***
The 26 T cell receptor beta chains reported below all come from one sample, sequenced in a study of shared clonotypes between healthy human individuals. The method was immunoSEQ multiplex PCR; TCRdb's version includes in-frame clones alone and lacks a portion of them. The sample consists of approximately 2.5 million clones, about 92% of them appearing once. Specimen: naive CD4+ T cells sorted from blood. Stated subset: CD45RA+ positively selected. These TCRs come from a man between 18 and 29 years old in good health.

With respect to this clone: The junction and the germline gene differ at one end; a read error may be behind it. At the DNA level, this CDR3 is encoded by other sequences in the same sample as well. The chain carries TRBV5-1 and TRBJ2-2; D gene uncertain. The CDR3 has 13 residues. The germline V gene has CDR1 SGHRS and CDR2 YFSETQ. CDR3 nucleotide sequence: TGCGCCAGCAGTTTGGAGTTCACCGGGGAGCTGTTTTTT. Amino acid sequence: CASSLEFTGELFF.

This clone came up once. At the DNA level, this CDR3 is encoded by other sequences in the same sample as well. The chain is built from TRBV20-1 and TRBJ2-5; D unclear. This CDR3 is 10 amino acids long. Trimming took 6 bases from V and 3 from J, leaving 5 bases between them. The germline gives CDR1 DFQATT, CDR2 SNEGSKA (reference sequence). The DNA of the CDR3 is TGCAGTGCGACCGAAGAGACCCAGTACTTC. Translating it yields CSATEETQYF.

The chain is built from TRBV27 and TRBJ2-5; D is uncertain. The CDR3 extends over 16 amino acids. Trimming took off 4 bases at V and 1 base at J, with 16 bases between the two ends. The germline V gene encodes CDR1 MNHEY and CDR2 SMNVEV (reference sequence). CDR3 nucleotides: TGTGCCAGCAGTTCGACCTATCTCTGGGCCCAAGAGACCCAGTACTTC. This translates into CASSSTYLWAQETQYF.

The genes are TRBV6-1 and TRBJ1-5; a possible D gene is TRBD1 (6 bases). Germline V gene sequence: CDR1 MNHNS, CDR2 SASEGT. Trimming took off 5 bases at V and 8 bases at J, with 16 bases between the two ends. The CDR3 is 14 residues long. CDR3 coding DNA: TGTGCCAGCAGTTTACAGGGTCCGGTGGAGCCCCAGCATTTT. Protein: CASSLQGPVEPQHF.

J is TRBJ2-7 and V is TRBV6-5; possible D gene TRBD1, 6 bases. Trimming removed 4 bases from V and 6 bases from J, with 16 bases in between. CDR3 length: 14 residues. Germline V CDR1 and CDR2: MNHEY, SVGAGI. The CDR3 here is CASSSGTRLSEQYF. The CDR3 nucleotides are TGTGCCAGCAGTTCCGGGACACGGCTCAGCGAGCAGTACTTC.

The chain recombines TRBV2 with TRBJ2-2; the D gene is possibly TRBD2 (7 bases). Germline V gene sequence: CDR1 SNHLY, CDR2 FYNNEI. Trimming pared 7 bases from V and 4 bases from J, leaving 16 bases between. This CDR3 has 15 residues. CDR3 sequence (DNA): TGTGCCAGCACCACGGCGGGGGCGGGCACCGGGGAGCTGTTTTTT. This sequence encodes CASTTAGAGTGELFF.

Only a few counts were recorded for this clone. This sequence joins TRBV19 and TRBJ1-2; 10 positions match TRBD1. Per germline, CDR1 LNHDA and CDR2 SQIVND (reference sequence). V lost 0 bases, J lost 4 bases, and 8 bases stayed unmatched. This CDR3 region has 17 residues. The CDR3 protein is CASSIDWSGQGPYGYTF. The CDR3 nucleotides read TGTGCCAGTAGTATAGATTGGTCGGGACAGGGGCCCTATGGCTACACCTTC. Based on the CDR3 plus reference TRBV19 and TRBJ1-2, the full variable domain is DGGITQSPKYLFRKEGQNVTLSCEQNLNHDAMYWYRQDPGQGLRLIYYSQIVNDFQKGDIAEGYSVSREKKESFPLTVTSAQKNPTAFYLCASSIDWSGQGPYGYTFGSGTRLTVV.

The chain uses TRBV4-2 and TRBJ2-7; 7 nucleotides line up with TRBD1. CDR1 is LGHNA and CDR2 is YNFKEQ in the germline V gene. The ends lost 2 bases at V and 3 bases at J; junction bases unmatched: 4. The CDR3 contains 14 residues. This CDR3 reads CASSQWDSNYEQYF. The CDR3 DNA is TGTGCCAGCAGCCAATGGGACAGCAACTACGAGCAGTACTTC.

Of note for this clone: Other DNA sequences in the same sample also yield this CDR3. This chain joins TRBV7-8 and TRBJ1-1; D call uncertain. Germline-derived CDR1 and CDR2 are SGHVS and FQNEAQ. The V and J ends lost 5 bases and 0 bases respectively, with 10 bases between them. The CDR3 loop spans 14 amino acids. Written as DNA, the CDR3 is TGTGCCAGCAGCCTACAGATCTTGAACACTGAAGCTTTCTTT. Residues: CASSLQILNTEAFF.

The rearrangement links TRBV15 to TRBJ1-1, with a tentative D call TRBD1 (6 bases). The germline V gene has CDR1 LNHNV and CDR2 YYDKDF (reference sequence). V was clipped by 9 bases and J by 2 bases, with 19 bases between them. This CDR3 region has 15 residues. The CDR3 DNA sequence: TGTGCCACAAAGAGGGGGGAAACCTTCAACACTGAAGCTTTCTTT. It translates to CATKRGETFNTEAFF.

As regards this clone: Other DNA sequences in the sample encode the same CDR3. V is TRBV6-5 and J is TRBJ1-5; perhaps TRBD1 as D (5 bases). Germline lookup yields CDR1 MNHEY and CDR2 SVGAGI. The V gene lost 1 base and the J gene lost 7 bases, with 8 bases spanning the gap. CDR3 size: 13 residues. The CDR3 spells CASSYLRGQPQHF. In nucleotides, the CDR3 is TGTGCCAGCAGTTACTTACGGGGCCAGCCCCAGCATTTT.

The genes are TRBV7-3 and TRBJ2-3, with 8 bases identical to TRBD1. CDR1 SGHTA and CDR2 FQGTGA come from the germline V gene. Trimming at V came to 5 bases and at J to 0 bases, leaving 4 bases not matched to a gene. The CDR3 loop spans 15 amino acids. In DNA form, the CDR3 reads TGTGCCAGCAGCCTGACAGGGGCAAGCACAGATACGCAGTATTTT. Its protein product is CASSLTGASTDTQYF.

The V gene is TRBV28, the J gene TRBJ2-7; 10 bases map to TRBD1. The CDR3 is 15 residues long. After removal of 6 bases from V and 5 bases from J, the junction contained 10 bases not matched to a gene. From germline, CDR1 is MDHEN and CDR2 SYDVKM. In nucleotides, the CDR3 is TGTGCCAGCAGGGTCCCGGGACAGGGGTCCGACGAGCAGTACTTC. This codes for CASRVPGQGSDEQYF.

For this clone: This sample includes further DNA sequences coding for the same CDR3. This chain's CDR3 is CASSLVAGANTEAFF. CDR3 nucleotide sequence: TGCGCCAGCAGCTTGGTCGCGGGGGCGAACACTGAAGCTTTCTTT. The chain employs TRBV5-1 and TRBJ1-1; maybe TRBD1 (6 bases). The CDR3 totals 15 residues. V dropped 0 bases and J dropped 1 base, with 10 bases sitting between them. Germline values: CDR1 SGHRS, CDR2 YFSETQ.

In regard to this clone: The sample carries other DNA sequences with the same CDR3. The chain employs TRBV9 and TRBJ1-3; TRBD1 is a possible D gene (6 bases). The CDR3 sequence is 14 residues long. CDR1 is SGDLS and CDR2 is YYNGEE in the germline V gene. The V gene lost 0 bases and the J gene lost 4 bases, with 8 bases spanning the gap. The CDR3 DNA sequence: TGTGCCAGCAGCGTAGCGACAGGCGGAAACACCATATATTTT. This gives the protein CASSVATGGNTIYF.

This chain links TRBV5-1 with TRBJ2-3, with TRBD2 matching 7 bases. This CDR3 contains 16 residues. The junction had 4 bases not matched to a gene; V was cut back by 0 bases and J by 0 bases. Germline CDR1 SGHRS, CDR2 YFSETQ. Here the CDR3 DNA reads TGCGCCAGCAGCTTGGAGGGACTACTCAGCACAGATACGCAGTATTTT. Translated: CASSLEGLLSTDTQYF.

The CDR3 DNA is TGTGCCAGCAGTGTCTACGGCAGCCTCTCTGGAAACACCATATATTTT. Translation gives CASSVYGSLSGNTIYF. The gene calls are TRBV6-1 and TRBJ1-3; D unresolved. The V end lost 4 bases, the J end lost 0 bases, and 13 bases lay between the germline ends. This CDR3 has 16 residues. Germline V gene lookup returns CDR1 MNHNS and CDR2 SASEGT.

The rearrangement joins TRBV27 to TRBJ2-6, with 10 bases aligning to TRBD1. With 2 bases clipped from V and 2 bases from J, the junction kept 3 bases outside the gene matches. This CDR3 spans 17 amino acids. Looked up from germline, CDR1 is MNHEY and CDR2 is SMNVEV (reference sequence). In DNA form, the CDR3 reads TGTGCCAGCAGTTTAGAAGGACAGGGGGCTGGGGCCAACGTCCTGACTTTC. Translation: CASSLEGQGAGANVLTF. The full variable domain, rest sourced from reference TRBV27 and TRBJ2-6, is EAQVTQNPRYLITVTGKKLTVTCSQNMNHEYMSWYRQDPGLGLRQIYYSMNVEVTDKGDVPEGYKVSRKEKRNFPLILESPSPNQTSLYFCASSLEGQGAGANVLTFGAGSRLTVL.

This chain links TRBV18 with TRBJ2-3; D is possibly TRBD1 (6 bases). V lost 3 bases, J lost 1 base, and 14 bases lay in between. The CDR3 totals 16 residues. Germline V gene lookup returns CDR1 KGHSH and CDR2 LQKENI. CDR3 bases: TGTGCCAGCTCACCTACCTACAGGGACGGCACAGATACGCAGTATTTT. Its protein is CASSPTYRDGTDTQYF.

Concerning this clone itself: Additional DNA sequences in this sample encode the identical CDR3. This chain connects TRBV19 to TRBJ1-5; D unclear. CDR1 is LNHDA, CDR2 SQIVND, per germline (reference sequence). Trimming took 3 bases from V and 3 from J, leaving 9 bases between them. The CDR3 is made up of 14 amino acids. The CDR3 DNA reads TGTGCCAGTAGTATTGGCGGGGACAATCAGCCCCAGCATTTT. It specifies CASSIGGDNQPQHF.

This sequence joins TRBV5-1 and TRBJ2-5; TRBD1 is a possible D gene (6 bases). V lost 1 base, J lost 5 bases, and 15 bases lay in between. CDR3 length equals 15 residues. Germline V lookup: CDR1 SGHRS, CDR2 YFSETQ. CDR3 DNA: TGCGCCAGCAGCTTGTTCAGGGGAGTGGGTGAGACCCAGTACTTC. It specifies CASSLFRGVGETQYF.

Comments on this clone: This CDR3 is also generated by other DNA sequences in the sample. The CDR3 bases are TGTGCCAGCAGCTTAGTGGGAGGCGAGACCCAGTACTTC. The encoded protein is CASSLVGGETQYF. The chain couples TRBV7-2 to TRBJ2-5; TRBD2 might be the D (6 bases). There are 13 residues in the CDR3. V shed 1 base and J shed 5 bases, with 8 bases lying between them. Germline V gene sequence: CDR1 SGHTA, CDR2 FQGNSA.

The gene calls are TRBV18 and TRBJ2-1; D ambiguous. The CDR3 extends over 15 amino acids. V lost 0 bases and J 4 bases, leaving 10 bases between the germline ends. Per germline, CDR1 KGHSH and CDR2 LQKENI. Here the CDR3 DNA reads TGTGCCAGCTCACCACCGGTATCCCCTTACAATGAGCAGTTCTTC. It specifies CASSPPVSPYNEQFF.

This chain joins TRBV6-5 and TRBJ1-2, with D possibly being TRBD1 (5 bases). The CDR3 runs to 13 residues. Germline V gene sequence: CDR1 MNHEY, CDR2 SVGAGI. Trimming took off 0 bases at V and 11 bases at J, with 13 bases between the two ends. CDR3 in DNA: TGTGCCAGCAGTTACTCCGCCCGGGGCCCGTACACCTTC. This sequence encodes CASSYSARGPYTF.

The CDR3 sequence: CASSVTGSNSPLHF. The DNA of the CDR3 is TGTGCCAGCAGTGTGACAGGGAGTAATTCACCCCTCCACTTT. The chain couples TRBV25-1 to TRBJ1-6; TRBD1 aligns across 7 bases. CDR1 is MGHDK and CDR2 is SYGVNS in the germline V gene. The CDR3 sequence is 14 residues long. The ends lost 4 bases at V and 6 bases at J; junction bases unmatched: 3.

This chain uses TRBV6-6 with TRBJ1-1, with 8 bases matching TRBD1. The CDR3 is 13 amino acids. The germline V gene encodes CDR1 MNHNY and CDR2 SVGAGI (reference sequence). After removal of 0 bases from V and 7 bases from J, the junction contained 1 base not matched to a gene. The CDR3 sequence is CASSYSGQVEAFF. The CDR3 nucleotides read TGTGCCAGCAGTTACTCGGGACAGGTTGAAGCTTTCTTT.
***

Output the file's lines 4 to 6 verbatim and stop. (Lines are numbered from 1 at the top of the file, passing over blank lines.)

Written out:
The chain is built from TRBV27 and TRBJ2-5; D is uncertain. The CDR3 extends over 16 amino acids. Trimming took off 4 bases at V and 1 base at J, with 16 bases between the two ends. The germline V gene encodes CDR1 MNHEY and CDR2 SMNVEV (reference sequence). CDR3 nucleotides: TGTGCCAGCAGTTCGACCTATCTCTGGGCCCAAGAGACCCAGTACTTC. This translates into CASSSTYLWAQETQYF.

The genes are TRBV6-1 and TRBJ1-5; a possible D gene is TRBD1 (6 bases). Germline V gene sequence: CDR1 MNHNS, CDR2 SASEGT. Trimming took off 5 bases at V and 8 bases at J, with 16 bases between the two ends. The CDR3 is 14 residues long. CDR3 coding DNA: TGTGCCAGCAGTTTACAGGGTCCGGTGGAGCCCCAGCATTTT. Protein: CASSLQGPVEPQHF.

J is TRBJ2-7 and V is TRBV6-5; possible D gene TRBD1, 6 bases. Trimming removed 4 bases from V and 6 bases from J, with 16 bases in between. CDR3 length: 14 residues. Germline V CDR1 and CDR2: MNHEY, SVGAGI. The CDR3 here is CASSSGTRLSEQYF. The CDR3 nucleotides are TGTGCCAGCAGTTCCGGGACACGGCTCAGCGAGCAGTACTTC.